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Brooks Orpik lost part of his pinky in the Final, but he did not lose any playing time


Brooks Orpik lost part of his pinky in the Final, but he did not lose any playing time

Brooks Orpik had part of the pinky on his left hand sliced off during the Stanley Cup Final.

And he didn’t miss any playing time.

Let me repeat that.

Orpik lost a part of his finger. Had it reattached, then casually helped the Caps claim the first Stanley Cup in franchise history.

“It kinda fell off,” Orpik said with a smile on breakdown day at Kettler Capitals Iceplex on Wednesday.

The injury occurred at the end of Game 2 in Las Vegas when Erik Haula whacked him with a wicked slash. Haula received a five minute major and a game misconduct.

Earlier in the game, Orpik scored his first goal since 2016.

“It probably looked worse than it was,” Orpik said. “It was tough to look at. But the trainers did a really good job. It was never something that I thought would keep me from playing.”

Hockey players, man.


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Ovi's adorable toddler celebrates dad's birthday with balloons at practice

Washington Capitals via Twitter / @capitals

Ovi's adorable toddler celebrates dad's birthday with balloons at practice

It's Alex Ovechkin's birthday! Arguably the greatest shooter of all-time, definitely #1 Capital ever, and king of the boys and girls and babes turned 34 on Tuesday.

To celebrate, the captain's son Sergei came to practice with his mom, Nastya Ovechkina and Twitter almost broke over the cuteness.

The league shared a video from Nastya's Instagram story, revealing an "OVI JR" #8 jersey. I mean...

It doesn't get much cuter than that! But wait.

NBC Sports Washington's JJ Regan snapped the above photo with Ovi holding Sergei as he chats with assistant GM Ross Mahoney while Nastya looks on. 

Ovi also stayed behind to sign some autographs for fans at practice. 


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No, Axel Jonsson-Fjallby is not going back to Sweden if he doesn't make the Caps

NBC Sports Washington

No, Axel Jonsson-Fjallby is not going back to Sweden if he doesn't make the Caps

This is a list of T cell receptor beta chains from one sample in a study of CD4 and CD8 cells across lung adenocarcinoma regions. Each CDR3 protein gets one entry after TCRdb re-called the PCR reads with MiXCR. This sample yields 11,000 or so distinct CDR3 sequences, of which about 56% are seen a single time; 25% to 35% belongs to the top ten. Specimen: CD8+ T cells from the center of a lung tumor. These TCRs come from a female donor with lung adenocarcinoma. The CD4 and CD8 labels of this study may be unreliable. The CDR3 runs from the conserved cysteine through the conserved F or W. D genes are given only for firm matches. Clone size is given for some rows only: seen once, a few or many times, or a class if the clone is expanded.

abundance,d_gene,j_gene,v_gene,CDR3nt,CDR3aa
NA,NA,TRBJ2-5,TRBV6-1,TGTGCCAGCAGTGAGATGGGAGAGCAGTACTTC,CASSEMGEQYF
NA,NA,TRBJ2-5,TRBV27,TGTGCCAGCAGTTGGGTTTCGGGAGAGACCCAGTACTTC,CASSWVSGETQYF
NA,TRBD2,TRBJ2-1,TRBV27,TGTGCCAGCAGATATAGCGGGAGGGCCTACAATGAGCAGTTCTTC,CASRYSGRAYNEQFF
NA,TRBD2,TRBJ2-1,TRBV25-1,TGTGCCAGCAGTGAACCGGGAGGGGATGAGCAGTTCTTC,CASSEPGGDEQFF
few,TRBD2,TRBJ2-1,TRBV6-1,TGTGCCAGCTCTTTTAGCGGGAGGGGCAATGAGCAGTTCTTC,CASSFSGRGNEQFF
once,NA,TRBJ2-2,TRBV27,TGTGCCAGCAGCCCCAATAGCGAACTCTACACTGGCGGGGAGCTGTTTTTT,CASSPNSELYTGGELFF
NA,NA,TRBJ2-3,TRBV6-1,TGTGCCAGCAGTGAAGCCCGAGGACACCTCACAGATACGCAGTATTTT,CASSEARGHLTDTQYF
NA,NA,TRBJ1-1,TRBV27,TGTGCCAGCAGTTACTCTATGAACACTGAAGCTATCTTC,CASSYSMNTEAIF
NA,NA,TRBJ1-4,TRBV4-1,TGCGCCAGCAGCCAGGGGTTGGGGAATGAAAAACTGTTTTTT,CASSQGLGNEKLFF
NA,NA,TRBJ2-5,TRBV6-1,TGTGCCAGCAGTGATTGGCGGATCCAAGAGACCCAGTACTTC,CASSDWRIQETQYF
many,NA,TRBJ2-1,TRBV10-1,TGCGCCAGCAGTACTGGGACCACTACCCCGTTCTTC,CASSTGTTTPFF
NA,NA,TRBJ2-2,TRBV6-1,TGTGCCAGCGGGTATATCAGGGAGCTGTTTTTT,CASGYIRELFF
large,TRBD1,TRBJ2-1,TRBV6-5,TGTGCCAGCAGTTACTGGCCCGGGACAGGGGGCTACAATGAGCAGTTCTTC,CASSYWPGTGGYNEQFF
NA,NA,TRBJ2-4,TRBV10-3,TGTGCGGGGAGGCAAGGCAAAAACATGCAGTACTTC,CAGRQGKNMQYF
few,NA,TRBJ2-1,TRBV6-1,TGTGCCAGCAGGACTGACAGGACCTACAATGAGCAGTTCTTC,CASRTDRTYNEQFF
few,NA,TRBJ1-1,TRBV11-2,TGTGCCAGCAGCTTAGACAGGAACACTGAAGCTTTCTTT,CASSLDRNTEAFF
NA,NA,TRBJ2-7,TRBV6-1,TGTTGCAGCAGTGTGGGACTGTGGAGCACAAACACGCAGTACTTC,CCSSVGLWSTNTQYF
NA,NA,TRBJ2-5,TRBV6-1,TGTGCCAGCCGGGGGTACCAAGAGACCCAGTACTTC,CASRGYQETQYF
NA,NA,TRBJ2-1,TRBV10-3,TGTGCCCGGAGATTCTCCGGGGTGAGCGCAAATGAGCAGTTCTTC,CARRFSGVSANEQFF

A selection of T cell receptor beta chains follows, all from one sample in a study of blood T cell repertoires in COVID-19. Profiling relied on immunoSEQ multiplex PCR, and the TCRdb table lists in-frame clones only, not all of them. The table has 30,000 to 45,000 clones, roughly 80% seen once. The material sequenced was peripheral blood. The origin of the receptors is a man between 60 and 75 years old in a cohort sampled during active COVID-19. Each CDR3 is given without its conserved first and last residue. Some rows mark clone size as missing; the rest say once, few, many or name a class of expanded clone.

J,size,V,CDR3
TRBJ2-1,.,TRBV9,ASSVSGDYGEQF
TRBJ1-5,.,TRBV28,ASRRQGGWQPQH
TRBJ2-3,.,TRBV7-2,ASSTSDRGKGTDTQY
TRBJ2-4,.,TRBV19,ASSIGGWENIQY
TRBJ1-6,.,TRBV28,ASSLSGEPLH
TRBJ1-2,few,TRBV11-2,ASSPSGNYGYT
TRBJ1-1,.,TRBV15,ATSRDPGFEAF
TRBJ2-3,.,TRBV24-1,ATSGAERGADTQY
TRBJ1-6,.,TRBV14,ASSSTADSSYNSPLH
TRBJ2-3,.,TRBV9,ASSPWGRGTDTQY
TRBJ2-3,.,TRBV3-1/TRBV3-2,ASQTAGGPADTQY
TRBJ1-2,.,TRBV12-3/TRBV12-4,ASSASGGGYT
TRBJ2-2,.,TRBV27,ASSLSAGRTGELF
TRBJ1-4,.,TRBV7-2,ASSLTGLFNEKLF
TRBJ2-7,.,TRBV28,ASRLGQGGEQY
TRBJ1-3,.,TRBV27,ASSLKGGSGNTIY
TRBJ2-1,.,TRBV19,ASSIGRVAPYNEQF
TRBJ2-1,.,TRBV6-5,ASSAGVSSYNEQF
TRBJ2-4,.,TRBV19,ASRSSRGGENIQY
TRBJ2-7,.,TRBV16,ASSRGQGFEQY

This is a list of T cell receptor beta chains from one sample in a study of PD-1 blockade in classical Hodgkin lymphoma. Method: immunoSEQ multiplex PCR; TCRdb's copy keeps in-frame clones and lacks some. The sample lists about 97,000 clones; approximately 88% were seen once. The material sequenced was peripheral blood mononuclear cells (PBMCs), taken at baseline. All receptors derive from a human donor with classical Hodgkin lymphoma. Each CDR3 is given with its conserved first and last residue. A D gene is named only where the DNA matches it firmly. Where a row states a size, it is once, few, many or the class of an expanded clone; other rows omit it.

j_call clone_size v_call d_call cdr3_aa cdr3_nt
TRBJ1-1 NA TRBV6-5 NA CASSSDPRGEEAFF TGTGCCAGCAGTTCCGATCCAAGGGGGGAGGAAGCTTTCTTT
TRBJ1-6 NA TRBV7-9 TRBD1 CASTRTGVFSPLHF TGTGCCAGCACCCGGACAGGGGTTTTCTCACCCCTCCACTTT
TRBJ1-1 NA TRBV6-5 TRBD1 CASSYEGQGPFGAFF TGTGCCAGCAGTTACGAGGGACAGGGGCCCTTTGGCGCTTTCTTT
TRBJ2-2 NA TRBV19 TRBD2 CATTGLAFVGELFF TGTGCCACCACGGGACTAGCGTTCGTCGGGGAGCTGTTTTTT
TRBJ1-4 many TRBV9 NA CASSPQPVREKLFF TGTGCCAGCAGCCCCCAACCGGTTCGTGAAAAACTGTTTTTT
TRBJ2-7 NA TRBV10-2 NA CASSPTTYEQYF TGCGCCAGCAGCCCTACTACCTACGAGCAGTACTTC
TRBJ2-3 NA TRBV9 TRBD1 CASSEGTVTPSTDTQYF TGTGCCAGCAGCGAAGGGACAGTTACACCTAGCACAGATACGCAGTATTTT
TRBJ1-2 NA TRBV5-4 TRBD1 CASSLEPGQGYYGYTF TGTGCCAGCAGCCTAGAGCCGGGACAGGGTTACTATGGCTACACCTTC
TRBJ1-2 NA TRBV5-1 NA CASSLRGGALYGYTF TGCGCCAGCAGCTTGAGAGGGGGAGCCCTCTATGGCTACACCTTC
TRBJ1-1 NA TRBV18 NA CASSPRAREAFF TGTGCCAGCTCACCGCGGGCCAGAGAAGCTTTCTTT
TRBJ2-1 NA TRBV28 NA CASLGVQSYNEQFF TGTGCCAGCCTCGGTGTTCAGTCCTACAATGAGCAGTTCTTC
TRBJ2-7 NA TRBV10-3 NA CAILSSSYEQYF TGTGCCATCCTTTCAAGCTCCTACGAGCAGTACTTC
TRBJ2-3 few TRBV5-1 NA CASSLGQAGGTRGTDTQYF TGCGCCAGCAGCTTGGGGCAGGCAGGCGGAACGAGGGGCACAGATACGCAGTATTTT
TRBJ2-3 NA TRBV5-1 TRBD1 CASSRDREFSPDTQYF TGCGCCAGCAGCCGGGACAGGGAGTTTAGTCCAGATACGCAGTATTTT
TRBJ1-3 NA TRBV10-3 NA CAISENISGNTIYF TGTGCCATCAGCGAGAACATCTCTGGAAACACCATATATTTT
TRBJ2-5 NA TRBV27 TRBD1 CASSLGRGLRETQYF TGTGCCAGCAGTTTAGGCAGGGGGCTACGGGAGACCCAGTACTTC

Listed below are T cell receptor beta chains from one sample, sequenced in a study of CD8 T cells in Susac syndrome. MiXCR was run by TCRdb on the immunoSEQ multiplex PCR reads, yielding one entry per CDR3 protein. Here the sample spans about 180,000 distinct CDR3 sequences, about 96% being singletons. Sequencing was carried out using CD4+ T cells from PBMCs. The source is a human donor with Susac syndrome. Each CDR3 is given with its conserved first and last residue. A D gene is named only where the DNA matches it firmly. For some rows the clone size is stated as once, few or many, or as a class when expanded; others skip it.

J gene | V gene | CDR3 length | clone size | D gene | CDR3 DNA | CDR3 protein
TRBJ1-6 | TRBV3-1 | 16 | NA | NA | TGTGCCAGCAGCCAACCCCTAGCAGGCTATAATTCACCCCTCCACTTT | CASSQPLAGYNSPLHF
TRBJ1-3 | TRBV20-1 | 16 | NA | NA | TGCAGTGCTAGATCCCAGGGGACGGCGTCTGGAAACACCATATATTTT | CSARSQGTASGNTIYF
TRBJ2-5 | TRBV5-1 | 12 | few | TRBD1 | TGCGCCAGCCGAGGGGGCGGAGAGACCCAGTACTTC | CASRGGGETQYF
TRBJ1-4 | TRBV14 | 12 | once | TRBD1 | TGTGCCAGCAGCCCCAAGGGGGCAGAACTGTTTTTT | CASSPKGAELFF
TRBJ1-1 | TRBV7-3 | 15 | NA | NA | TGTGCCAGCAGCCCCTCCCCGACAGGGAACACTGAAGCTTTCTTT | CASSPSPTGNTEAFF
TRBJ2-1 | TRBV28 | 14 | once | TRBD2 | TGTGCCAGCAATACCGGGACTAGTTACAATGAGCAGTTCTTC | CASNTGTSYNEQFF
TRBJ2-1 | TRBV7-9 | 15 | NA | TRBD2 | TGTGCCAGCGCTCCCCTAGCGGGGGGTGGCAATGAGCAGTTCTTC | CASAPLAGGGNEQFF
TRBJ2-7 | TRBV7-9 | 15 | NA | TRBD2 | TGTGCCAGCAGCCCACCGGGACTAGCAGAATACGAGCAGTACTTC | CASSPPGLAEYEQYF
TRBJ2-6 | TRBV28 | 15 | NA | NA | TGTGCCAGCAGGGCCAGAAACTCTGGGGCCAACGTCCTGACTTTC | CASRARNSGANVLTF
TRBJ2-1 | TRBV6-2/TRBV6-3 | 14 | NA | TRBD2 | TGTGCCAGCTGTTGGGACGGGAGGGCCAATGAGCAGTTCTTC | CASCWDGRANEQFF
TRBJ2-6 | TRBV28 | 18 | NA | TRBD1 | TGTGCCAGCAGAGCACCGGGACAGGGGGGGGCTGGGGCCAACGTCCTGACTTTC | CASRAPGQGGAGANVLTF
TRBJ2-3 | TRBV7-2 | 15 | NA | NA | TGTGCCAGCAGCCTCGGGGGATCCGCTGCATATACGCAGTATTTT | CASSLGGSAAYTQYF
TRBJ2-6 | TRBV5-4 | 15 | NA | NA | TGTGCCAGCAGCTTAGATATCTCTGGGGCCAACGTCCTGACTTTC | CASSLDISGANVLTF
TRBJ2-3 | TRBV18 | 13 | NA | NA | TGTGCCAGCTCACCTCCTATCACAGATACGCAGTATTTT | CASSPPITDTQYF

ARLINGTON, Va. -- We already know where the vast majority of players at Capitals training camp will be playing for a majority of the season. Some players have contracts with other teams, the NHL players know they will be with the Caps, junior players know they will be with their respective junior teams, etc. There are few spots on the Caps’ roster that are up for grabs and only a handful of players who are actually competing for them.

And then there is Axel Jonsson-Fjallby.

Recognizable for his long, blonde hair, Jonsson-Fjallby has become an intriguing prospect. He already possesses NHL speed and it is just a matter of waiting for the rest of his game to catch up before making the NHL roster becomes a real possibility.

But he is also an intriguing player because of the uncertainty of where he may play.

Last season, Jonsson-Fjallby was sent to Hershey, but returned to his native Sweden after just 16 games. That led many to wonder just where he would be playing this season. If he did not make the NHL squad, which seems very unlikely at this point, would he again choose to return to Sweden?

In May, Jonsson-Fjallby said he would be staying in North American regardless of whether he was in the NHL or AHL. Now at training camp, he reiterated that sentiment.

“Yeah, I’ll stay,” Jonsson-Fjallby told NBC Sports Washington.

Even if you are sent to Hershey?


No plans to go back to Sweden?


Whatever the personal reasons may have been for Jonsson-Fjallby’s decision to, it appears to have been ill-advised in terms of his NHL hopes.

Clearly general manager Brian MacLellan was displeased with the performance of the Caps’ fourth line and penalty kill as he made a number of acquisitions in the offseason to address those needs. But as those are spots that Jonsson-Fjallby could have potentially competed for, it also shows the team still believes Jonsson-Fjallby still has more work to do before he can realistically compete for a spot on the NHL roster. Perhaps if he was fully adjusted to the North American game he would have had more of a shot. Just 16 games at the AHL level, however, are not enough.

“I feel like I've been playing a lot,” Jonsson-Fjallby said, “But you can still get used to it more.”

The ice rink is much smaller in North America which makes the game both faster and more physical than in Europe. Adjusting to the different style is hard for players to do and will require more time from Jonsson-Fjallby than 16 games, a rookie tournament and a training camp to figure out.

Jonsson-Fjallby said he is working on the details of his game to make it simpler.

“Plays on the board, playing simpler sometimes,” he said. “Since I don't have as much time here since the ice is smaller, I just feel like sometimes I can make an easier play.”

With Nic Dowd, Garnet Hathaway, Brendan Leipsic, Chandler Stephenson and Travis Boyd all competing for fourth line spots, Jonsson-Fjallby will almost certainly be headed to Hershey this season, but that is the best thing for him. He struggled during the Prospects Showcase and at times in camp and he is not yet ready to take on a full-time NHL role. That is something he can work on in Hershey if and only if he remains in North America and, for now, he says he is committed to doing just that.